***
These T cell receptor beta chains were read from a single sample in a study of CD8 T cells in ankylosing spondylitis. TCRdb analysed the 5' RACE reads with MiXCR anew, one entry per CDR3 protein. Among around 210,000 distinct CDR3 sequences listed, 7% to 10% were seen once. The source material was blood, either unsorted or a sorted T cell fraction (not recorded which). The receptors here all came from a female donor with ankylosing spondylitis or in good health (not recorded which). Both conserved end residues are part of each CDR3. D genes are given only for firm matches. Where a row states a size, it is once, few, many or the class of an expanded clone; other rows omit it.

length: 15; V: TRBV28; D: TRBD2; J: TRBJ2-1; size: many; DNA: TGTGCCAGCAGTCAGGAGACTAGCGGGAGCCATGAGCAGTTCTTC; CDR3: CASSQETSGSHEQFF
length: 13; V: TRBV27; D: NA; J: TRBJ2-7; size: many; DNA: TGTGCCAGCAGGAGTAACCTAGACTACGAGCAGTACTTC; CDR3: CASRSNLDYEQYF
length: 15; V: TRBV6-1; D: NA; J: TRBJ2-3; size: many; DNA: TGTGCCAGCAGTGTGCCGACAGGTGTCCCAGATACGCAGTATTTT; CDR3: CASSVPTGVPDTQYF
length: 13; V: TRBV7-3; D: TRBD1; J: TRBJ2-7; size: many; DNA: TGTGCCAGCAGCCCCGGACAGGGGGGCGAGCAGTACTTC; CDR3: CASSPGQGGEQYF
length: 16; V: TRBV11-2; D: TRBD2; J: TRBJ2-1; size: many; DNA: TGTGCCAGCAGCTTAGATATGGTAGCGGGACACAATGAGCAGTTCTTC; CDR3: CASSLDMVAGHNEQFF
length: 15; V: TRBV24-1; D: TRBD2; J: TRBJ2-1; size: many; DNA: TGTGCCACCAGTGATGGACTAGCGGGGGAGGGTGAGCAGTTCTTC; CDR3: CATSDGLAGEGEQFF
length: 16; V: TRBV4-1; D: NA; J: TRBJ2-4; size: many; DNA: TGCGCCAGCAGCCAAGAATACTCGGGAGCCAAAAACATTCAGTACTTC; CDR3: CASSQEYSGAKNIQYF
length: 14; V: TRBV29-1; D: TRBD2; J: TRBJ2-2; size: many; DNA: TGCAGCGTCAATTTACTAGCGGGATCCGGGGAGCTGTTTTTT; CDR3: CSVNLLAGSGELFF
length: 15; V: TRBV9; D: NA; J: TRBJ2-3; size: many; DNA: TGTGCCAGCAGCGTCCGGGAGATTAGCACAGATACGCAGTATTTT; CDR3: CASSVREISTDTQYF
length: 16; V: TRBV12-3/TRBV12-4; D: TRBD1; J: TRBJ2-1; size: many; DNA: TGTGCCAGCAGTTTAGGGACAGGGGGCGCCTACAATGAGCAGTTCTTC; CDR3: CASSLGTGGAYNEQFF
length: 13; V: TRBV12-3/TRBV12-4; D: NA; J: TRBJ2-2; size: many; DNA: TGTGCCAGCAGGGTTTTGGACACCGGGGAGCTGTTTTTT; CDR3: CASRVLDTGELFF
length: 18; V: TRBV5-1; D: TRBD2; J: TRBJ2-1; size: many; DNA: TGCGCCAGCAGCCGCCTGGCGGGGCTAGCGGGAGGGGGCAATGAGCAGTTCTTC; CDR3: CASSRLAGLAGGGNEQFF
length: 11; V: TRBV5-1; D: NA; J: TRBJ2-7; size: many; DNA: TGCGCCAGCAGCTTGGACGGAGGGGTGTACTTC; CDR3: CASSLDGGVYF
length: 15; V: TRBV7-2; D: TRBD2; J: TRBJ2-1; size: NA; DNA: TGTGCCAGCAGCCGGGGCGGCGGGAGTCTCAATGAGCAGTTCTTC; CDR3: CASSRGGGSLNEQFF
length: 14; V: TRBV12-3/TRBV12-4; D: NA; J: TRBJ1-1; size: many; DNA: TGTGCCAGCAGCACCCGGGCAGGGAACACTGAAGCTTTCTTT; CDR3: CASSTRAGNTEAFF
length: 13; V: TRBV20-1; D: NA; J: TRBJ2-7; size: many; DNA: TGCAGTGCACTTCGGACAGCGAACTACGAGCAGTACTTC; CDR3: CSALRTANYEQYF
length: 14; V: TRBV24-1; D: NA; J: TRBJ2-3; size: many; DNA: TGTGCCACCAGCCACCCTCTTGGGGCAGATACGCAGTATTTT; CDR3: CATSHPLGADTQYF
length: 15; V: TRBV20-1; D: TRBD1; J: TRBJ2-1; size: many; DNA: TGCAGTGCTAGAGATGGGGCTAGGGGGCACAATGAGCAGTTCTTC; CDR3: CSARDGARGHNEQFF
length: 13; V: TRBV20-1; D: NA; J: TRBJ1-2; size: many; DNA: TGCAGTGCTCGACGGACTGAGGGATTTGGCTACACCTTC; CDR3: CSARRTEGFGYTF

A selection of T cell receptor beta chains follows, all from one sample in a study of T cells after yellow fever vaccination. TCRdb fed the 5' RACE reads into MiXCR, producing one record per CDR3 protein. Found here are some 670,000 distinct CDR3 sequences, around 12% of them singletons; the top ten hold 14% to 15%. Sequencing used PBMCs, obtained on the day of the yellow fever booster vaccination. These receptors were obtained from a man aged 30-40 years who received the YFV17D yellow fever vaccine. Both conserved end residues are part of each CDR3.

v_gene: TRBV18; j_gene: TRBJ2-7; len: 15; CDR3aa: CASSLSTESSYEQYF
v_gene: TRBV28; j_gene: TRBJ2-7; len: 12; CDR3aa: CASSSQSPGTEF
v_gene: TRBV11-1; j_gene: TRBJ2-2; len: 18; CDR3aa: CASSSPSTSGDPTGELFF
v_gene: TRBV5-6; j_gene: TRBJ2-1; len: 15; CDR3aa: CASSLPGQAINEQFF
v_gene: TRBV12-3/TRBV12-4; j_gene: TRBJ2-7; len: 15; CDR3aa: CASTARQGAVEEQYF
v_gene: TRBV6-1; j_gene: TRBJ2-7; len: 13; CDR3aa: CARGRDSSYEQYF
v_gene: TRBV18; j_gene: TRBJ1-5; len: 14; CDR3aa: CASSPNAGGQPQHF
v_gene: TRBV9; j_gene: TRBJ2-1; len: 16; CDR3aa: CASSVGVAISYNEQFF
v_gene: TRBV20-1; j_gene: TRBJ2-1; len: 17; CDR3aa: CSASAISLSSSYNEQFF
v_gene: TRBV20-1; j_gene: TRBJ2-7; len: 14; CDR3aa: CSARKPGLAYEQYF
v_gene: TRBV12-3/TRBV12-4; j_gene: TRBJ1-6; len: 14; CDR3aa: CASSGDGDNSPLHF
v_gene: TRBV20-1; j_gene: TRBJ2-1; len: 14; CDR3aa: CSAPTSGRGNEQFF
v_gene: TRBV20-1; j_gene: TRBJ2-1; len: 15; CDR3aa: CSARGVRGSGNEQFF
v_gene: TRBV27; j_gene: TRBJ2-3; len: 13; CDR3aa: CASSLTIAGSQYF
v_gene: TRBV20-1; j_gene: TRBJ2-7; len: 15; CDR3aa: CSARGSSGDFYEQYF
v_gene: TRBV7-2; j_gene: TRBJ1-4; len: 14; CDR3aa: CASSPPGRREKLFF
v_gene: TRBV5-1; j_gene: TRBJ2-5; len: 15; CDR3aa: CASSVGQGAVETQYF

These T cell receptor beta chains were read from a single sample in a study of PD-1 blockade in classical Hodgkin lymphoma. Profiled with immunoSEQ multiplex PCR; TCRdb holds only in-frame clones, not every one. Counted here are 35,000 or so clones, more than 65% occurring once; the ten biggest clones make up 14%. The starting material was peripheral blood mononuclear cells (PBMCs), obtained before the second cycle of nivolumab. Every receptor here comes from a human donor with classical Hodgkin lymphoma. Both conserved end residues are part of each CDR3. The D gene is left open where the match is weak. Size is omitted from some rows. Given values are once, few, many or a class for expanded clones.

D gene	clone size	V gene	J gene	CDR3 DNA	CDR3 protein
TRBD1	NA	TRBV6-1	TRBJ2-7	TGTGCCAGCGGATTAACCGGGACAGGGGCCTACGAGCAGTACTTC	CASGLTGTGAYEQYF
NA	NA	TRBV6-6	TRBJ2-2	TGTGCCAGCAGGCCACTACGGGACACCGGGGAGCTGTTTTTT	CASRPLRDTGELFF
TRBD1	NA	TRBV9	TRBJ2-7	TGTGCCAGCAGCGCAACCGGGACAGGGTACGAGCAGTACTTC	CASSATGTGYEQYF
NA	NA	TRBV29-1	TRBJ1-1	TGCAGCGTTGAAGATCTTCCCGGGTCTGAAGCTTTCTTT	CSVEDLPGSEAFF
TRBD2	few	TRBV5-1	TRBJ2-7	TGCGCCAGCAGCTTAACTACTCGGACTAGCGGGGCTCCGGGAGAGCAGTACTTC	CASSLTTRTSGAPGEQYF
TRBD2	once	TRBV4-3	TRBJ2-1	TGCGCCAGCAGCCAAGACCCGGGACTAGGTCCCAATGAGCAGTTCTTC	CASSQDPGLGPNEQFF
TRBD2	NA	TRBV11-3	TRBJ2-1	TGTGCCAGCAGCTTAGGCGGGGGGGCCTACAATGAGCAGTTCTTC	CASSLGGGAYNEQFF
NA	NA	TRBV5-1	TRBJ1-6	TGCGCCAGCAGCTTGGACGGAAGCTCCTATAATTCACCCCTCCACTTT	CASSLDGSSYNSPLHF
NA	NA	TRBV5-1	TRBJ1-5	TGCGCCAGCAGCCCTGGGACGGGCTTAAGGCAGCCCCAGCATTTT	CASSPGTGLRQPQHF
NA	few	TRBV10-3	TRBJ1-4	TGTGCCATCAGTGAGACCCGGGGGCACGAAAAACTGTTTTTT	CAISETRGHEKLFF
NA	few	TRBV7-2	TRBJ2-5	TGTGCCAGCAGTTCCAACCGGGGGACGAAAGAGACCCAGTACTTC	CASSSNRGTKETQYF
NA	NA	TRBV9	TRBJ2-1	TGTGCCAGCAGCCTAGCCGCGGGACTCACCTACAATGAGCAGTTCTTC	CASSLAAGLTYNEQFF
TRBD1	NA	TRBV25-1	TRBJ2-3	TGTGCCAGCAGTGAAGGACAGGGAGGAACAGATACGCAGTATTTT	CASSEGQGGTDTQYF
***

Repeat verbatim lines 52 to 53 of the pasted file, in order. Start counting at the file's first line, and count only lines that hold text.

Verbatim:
NA	NA	TRBV9	TRBJ2-1	TGTGCCAGCAGCCTAGCCGCGGGACTCACCTACAATGAGCAGTTCTTC	CASSLAAGLTYNEQFF
TRBD1	NA	TRBV25-1	TRBJ2-3	TGTGCCAGCAGTGAAGGACAGGGAGGAACAGATACGCAGTATTTT	CASSEGQGGTDTQYF